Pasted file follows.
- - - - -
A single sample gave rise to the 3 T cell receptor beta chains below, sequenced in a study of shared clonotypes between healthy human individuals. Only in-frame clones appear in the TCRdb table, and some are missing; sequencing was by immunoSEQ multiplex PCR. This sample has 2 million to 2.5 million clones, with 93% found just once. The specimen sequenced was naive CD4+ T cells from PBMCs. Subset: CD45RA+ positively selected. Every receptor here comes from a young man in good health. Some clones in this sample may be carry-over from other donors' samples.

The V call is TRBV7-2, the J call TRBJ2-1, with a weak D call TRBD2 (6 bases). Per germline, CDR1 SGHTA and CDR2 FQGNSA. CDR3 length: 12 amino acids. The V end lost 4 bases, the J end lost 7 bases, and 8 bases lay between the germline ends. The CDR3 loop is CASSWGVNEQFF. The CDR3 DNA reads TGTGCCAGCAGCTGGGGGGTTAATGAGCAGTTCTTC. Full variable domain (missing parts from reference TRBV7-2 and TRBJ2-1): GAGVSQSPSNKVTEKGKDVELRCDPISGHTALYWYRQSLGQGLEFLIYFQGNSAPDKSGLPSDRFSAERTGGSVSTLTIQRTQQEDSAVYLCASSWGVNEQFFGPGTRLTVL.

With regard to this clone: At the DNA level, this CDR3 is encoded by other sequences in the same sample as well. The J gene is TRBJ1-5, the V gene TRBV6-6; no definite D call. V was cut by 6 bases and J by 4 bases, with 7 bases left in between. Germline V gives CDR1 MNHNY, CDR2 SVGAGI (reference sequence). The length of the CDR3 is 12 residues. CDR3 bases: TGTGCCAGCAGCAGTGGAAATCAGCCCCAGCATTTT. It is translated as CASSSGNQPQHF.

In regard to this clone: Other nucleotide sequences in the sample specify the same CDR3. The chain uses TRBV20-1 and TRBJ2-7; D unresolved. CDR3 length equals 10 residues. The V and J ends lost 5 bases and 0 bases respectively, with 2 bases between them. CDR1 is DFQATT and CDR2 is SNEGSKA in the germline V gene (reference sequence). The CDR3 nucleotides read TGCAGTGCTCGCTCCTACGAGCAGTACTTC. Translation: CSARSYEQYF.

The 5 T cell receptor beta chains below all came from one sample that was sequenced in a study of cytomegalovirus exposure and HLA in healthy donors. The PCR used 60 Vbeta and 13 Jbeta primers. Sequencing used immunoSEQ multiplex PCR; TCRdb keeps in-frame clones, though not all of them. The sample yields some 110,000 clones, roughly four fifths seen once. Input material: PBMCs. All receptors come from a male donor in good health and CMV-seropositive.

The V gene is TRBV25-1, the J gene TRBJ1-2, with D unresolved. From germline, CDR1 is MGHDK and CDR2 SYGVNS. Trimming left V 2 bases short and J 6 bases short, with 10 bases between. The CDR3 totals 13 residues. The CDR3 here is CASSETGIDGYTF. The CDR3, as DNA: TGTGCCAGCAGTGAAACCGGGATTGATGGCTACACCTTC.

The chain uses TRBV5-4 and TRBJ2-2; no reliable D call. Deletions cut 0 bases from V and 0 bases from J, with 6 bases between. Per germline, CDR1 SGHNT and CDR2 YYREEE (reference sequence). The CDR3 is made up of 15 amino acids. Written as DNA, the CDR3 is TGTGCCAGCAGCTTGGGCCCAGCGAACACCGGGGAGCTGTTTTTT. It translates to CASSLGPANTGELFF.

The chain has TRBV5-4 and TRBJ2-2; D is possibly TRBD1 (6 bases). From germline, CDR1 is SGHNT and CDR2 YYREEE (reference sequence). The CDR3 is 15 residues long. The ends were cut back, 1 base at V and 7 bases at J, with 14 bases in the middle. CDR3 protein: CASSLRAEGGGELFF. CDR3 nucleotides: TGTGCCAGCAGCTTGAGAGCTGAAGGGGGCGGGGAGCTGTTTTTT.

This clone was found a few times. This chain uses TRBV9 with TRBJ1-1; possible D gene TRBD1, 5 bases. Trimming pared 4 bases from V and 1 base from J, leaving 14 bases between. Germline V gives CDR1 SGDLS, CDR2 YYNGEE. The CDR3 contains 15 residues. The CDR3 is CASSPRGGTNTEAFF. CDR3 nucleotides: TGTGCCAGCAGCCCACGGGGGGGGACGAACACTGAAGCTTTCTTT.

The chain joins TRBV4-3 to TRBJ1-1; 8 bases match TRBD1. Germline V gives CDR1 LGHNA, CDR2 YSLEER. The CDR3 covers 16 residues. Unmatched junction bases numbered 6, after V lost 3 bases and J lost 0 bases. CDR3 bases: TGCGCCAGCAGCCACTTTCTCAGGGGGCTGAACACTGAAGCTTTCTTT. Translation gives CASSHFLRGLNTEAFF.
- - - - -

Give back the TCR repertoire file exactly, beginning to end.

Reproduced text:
A single sample gave rise to the 3 T cell receptor beta chains below, sequenced in a study of shared clonotypes between healthy human individuals. Only in-frame clones appear in the TCRdb table, and some are missing; sequencing was by immunoSEQ multiplex PCR. This sample has 2 million to 2.5 million clones, with 93% found just once. The specimen sequenced was naive CD4+ T cells from PBMCs. Subset: CD45RA+ positively selected. Every receptor here comes from a young man in good health. Some clones in this sample may be carry-over from other donors' samples.

The V call is TRBV7-2, the J call TRBJ2-1, with a weak D call TRBD2 (6 bases). Per germline, CDR1 SGHTA and CDR2 FQGNSA. CDR3 length: 12 amino acids. The V end lost 4 bases, the J end lost 7 bases, and 8 bases lay between the germline ends. The CDR3 loop is CASSWGVNEQFF. The CDR3 DNA reads TGTGCCAGCAGCTGGGGGGTTAATGAGCAGTTCTTC. Full variable domain (missing parts from reference TRBV7-2 and TRBJ2-1): GAGVSQSPSNKVTEKGKDVELRCDPISGHTALYWYRQSLGQGLEFLIYFQGNSAPDKSGLPSDRFSAERTGGSVSTLTIQRTQQEDSAVYLCASSWGVNEQFFGPGTRLTVL.

With regard to this clone: At the DNA level, this CDR3 is encoded by other sequences in the same sample as well. The J gene is TRBJ1-5, the V gene TRBV6-6; no definite D call. V was cut by 6 bases and J by 4 bases, with 7 bases left in between. Germline V gives CDR1 MNHNY, CDR2 SVGAGI (reference sequence). The length of the CDR3 is 12 residues. CDR3 bases: TGTGCCAGCAGCAGTGGAAATCAGCCCCAGCATTTT. It is translated as CASSSGNQPQHF.

In regard to this clone: Other nucleotide sequences in the sample specify the same CDR3. The chain uses TRBV20-1 and TRBJ2-7; D unresolved. CDR3 length equals 10 residues. The V and J ends lost 5 bases and 0 bases respectively, with 2 bases between them. CDR1 is DFQATT and CDR2 is SNEGSKA in the germline V gene (reference sequence). The CDR3 nucleotides read TGCAGTGCTCGCTCCTACGAGCAGTACTTC. Translation: CSARSYEQYF.

The 5 T cell receptor beta chains below all came from one sample that was sequenced in a study of cytomegalovirus exposure and HLA in healthy donors. The PCR used 60 Vbeta and 13 Jbeta primers. Sequencing used immunoSEQ multiplex PCR; TCRdb keeps in-frame clones, though not all of them. The sample yields some 110,000 clones, roughly four fifths seen once. Input material: PBMCs. All receptors come from a male donor in good health and CMV-seropositive.

The V gene is TRBV25-1, the J gene TRBJ1-2, with D unresolved. From germline, CDR1 is MGHDK and CDR2 SYGVNS. Trimming left V 2 bases short and J 6 bases short, with 10 bases between. The CDR3 totals 13 residues. The CDR3 here is CASSETGIDGYTF. The CDR3, as DNA: TGTGCCAGCAGTGAAACCGGGATTGATGGCTACACCTTC.

The chain uses TRBV5-4 and TRBJ2-2; no reliable D call. Deletions cut 0 bases from V and 0 bases from J, with 6 bases between. Per germline, CDR1 SGHNT and CDR2 YYREEE (reference sequence). The CDR3 is made up of 15 amino acids. Written as DNA, the CDR3 is TGTGCCAGCAGCTTGGGCCCAGCGAACACCGGGGAGCTGTTTTTT. It translates to CASSLGPANTGELFF.

The chain has TRBV5-4 and TRBJ2-2; D is possibly TRBD1 (6 bases). From germline, CDR1 is SGHNT and CDR2 YYREEE (reference sequence). The CDR3 is 15 residues long. The ends were cut back, 1 base at V and 7 bases at J, with 14 bases in the middle. CDR3 protein: CASSLRAEGGGELFF. CDR3 nucleotides: TGTGCCAGCAGCTTGAGAGCTGAAGGGGGCGGGGAGCTGTTTTTT.

This clone was found a few times. This chain uses TRBV9 with TRBJ1-1; possible D gene TRBD1, 5 bases. Trimming pared 4 bases from V and 1 base from J, leaving 14 bases between. Germline V gives CDR1 SGDLS, CDR2 YYNGEE. The CDR3 contains 15 residues. The CDR3 is CASSPRGGTNTEAFF. CDR3 nucleotides: TGTGCCAGCAGCCCACGGGGGGGGACGAACACTGAAGCTTTCTTT.

The chain joins TRBV4-3 to TRBJ1-1; 8 bases match TRBD1. Germline V gives CDR1 LGHNA, CDR2 YSLEER. The CDR3 covers 16 residues. Unmatched junction bases numbered 6, after V lost 3 bases and J lost 0 bases. CDR3 bases: TGCGCCAGCAGCCACTTTCTCAGGGGGCTGAACACTGAAGCTTTCTTT. Translation gives CASSHFLRGLNTEAFF.